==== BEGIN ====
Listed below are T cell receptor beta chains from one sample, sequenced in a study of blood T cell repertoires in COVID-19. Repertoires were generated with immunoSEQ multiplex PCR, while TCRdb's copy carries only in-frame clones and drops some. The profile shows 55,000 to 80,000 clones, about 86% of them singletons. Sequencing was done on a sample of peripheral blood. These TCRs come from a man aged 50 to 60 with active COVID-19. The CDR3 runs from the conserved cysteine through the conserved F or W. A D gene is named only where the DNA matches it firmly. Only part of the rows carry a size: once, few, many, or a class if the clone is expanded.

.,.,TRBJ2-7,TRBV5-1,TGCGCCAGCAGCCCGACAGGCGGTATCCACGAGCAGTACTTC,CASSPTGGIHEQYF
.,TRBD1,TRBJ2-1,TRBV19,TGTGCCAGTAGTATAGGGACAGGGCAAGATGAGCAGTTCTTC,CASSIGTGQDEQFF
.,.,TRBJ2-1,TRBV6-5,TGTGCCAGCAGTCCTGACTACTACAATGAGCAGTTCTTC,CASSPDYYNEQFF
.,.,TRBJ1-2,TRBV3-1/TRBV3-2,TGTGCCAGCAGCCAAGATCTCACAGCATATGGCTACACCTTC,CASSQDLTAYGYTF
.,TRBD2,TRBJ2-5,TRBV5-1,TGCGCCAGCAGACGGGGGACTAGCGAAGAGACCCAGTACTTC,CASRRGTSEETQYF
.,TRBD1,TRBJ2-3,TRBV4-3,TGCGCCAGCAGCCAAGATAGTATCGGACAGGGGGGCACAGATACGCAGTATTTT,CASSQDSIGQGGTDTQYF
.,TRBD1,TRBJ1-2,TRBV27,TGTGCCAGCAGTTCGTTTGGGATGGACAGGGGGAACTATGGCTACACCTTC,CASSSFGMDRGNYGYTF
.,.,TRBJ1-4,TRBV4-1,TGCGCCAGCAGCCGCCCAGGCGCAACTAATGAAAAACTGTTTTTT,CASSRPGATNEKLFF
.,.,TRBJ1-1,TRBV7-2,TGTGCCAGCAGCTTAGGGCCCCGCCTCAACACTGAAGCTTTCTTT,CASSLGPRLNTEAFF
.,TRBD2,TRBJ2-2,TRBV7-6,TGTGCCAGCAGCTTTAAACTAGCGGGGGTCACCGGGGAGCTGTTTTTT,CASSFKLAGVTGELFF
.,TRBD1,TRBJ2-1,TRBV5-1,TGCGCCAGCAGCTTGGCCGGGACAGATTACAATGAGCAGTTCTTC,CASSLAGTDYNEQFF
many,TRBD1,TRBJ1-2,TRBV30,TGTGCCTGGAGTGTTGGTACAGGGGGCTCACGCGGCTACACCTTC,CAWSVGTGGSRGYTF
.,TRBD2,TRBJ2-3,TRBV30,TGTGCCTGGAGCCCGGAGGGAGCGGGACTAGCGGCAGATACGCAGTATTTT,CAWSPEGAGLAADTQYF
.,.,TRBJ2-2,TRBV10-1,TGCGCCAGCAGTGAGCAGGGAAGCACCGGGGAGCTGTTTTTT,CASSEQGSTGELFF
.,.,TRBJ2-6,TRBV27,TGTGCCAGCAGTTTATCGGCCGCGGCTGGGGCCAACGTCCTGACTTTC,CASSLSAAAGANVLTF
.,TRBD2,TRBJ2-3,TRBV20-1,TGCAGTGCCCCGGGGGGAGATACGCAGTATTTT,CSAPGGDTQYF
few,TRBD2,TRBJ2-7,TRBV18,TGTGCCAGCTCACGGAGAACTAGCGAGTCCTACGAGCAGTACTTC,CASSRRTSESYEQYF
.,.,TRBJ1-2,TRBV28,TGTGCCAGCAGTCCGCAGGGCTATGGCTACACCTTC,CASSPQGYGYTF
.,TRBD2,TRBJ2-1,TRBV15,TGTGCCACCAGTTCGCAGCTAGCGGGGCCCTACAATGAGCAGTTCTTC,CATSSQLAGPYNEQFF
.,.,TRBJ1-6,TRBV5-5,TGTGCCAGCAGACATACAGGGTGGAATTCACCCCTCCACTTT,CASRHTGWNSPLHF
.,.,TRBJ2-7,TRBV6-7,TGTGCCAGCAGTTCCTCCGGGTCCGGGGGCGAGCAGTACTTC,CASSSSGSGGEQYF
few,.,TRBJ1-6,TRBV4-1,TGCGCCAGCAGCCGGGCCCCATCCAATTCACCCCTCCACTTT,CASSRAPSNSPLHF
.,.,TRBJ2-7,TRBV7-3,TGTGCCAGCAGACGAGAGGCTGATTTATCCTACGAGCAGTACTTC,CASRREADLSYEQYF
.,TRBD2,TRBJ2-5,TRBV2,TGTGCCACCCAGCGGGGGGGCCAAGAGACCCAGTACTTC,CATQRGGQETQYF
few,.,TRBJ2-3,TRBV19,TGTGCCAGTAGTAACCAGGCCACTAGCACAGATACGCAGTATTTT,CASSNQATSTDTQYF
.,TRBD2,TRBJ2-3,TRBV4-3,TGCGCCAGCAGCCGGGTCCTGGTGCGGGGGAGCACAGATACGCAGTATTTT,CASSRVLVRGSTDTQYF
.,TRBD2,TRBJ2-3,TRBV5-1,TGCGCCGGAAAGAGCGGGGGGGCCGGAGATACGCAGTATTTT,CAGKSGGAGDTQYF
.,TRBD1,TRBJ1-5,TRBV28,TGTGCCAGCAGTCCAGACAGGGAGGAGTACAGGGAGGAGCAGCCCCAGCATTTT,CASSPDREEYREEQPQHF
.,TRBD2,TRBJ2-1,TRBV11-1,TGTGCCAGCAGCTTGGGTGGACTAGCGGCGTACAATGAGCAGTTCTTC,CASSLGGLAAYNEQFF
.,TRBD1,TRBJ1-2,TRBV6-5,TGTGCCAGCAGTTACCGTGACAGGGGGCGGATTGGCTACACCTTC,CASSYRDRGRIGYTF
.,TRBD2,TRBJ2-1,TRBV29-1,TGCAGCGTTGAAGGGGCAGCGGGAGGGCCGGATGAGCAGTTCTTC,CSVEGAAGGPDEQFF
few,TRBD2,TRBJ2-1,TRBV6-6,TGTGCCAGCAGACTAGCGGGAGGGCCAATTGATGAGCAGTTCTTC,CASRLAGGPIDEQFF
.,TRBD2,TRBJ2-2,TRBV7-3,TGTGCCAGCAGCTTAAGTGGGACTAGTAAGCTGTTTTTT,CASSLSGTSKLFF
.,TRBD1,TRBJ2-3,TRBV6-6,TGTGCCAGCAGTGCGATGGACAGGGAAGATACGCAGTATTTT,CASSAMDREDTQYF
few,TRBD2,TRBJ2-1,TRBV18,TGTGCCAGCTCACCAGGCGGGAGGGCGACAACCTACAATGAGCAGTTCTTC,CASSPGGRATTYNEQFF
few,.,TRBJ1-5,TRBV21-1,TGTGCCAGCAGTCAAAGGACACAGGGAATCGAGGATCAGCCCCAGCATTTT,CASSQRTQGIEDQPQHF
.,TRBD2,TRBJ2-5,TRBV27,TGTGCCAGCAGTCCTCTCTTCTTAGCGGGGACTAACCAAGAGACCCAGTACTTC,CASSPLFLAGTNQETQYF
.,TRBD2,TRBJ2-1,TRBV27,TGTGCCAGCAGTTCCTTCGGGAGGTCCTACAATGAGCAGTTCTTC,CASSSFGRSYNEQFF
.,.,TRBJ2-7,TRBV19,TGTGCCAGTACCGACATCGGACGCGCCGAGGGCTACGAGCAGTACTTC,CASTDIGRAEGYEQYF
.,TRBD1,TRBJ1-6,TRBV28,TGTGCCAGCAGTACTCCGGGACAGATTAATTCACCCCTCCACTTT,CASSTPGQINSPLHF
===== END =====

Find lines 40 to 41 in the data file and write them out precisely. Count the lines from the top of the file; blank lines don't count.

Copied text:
.,.,TRBJ2-7,TRBV19,TGTGCCAGTACCGACATCGGACGCGCCGAGGGCTACGAGCAGTACTTC,CASTDIGRAEGYEQYF
.,TRBD1,TRBJ1-6,TRBV28,TGTGCCAGCAGTACTCCGGGACAGATTAATTCACCCCTCCACTTT,CASSTPGQINSPLHF